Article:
I'm not pointing any fingers, but I come across that statement from time to time. The phrase usually shows up when someone's getting their disgruntled on about how Blizzard clearly never enforces the roleplay naming policy. But you also see this phrase get trotted out when someone wants to illustrated how you rarely see a "content patch" focused on roleplay issues or such.
The phrase tires me out whenever I see it. It's a rather hackneyed complaint that presumes a whole lot about why people play the game, why they roleplay and even how they roleplay. In some MMORPGs, you can barely interact with the environment and spend the whole time in a single pose or two. In Dark Age of Camelot, I'm pretty sure we could only sit or stand. But I have great memories of roleplaying in DAoC.
But, still, it might help if we took the time to review some ways in which Blizzard does support roleplay. If we can count some of our blessings, we might have a better idea of their existence.
Someplace to sit
It might not seem like much, but there are a lot of places you can simply sit down on a bench or chair. You can pull up a seat at a table. While this little touch is fairly meaningless to raiders or PvP players, the simple ability to park your kiester means all the world to a roleplayer.
The racial sit emotes would look silly for serious, serious conversations. When you're talking over deep and meaningful angst, it really helps to park your bottom on an actual chair. There's just a sense of gravitas associated with taking a load off your tired dogs and focusing on what your roleplaying partner has to say. I'm thankful for the ability to sit.
In the same token as having someplace to sit, you'll find many inns and buildings in capital cities and questing zones are endowed with a second floor. You run upstairs to see a bed, bookcase and other sundry trappings of an "upstairs." And pretty often, there's not any actual point to that floor. It's just there for ambiance and flavor.
Really, though, almost all the things in the game that are simply "ambiance and flavor" are roleplay things. Raiders and PvP players might not think of these things as escapist trappings, but experienced roleplayers should understand that anything that enhances immersion is helping to convey a roleplay atmosphere.
Books to read
Most of the books sitting around actually support important World of Warcraft lore. Other books, however, are just quirky little pieces of background. Lore and roleplay are intrinsically tied together. You can't have an actor without a setting; similarly, you can't have roleplay without a convincing universe in which to interact.
Still, I like the idea of characters hanging out and reading. It's little bits of news and story to talk about, especially if you're the kind of roleplayer who avoids talking about quests. (Some folks do that to avoid the problem wherein you killed Arthas, and he killed Arthas, and she killed Arthas -- but none of you killed him at the same time.)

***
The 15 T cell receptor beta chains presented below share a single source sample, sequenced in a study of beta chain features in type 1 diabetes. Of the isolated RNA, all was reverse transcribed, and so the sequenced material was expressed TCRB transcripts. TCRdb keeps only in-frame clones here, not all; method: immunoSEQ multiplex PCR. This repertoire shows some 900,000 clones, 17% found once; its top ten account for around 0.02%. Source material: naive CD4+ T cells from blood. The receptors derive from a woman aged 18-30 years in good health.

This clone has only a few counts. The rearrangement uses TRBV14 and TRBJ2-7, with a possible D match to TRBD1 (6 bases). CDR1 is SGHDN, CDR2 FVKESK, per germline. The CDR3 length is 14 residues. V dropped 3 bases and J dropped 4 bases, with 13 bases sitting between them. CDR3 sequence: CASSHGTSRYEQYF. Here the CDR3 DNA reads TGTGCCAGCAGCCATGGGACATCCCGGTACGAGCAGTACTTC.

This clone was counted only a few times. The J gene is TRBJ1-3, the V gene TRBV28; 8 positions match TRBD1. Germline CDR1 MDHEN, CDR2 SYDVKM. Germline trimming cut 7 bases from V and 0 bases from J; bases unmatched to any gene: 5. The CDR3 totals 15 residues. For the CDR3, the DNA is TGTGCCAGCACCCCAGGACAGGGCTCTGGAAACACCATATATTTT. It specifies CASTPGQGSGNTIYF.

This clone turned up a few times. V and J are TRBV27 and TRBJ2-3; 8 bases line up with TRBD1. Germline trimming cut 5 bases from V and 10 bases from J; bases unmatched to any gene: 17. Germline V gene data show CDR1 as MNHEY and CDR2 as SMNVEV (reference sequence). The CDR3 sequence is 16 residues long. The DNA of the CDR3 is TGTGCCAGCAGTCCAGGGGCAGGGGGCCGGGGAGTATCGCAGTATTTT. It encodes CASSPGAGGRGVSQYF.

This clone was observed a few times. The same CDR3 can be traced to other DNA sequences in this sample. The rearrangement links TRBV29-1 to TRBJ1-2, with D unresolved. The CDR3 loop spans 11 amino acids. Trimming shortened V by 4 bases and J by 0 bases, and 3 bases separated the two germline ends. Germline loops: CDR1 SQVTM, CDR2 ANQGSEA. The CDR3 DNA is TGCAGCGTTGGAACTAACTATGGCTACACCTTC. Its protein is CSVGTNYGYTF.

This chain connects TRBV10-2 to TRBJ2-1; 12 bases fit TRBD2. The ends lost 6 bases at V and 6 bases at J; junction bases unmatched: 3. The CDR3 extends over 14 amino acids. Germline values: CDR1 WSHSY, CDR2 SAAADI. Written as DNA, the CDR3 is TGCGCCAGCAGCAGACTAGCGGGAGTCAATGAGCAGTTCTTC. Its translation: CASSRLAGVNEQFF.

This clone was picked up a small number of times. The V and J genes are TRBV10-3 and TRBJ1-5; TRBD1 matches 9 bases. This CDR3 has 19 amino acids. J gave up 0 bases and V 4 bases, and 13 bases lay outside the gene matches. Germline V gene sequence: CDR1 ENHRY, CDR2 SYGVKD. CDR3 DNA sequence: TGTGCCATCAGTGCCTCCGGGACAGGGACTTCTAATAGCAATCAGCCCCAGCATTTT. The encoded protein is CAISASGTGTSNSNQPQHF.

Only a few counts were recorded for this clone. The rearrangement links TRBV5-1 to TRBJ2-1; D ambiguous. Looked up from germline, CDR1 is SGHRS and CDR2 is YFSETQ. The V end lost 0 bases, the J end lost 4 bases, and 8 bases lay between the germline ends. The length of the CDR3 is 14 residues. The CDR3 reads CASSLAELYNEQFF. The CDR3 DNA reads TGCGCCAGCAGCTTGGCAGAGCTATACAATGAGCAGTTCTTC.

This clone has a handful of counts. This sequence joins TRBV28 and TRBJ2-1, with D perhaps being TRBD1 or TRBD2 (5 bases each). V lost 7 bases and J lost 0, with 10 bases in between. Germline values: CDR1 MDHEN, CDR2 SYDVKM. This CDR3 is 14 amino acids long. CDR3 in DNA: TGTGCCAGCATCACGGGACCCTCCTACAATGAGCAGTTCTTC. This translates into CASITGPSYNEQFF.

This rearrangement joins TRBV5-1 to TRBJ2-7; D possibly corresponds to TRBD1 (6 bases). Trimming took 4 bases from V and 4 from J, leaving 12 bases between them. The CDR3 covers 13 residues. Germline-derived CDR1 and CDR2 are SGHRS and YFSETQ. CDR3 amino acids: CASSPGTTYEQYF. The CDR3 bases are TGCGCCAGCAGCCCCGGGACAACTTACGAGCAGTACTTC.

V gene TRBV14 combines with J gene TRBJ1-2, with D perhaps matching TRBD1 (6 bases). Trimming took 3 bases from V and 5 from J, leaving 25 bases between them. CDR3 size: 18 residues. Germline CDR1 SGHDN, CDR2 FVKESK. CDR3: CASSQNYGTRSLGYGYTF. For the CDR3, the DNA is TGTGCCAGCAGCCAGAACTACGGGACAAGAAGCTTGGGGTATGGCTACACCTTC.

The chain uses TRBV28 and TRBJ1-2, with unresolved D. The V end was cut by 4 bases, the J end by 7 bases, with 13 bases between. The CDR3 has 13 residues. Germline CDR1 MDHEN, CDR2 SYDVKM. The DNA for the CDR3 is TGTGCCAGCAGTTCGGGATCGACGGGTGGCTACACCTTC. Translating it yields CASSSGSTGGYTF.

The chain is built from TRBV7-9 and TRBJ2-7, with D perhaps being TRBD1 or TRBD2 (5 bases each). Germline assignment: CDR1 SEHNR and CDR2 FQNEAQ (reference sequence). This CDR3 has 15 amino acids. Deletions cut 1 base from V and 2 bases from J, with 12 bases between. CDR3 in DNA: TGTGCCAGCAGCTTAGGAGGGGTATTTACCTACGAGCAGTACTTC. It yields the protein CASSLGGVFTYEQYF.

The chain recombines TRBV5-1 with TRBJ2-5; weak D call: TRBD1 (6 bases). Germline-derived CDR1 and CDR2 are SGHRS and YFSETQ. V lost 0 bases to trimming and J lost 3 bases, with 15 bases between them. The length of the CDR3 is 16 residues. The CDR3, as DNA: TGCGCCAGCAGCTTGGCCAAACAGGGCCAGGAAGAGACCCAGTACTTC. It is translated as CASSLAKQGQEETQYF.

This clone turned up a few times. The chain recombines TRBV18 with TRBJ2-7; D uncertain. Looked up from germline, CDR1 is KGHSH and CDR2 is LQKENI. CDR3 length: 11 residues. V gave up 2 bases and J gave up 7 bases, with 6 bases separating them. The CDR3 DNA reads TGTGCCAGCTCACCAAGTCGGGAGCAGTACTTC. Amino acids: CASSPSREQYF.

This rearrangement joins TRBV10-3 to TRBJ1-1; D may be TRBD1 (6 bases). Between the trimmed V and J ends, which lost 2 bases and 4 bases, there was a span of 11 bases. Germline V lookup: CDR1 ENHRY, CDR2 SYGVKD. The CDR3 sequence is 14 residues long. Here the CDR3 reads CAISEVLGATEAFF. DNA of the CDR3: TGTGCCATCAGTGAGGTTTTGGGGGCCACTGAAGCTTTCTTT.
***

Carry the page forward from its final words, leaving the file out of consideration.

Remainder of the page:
Vanity pets aren't likely to be the keystone to raising your roleplay to a whole new level. But these flavorful little buddies do a lot to add color and interest to individual characters. Maybe your dwarf is a kitty-loving kind of guy. Your orc might want to rock out with a roach. Since there are so many different non-combat pets, there's really a lot of opportunity to expand your repertoire.
These vanity pets also serve as great fodder for emote-based roleplay. You can enrich your actions by describing how your pet reacts to the local environment, and of course, how you react to your pet. You can pet them, stroke them and talk to them. Little props always enhance your immersion and interaction, so vanity pets are just awesome.
If you've not cruised around the vendor establishments in Dalaran, I suggest hitting the tailor shops. Within, you'll find a dozen different items for your character, none of which have any bonus stats at all. If the game is simply about getting your stats as high as possible, it would be difficult to explain these items.
But the reality is that roleplay clothing means the world to those of us who just want to play dress up with our characters and hang out in Dalaran. I have a bank alt entirely dedicated to interesting tops and bottoms that aren't soulbound; I make up the occasional new outfit and send it out to whichever character I'm playing at the time.
While I know it's fashionable to complain about Blizzard's not enforcing the naming policy, there are a couple problems with that issue. First, we don't know whether the policy is being supported in any given individual case. Blizzard is made up of rational people, and a rational person gives a transgressor the opportunity to mend his ways. Game masters can't just willy-nilly ban every player who runs afoul of the naming policy. Instead, they must engage the opportunity to educate a new player and help that player find his way into the loving folds of roleplaying.
Second and more importantly, the roleplay server naming policy supports roleplaying because exists in the first place. There are rules about how you can name a character who exists on a roleplay server. And while Blizzard's enforcement of the rules might not be perfect, Blizzard does issue some enforcement. If Blizzard were truly without care or support for the roleplaying environment, it would not do even this much. The simple fact that rules exist shows Blizzard cares.
All the World's a Stage is your source for roleplaying ideas, innovations and ironies. Let us help you imagine what it's like to sacrifice spells for the story, totally immerse yourself in your roleplaying or even RP on a non-RP realm!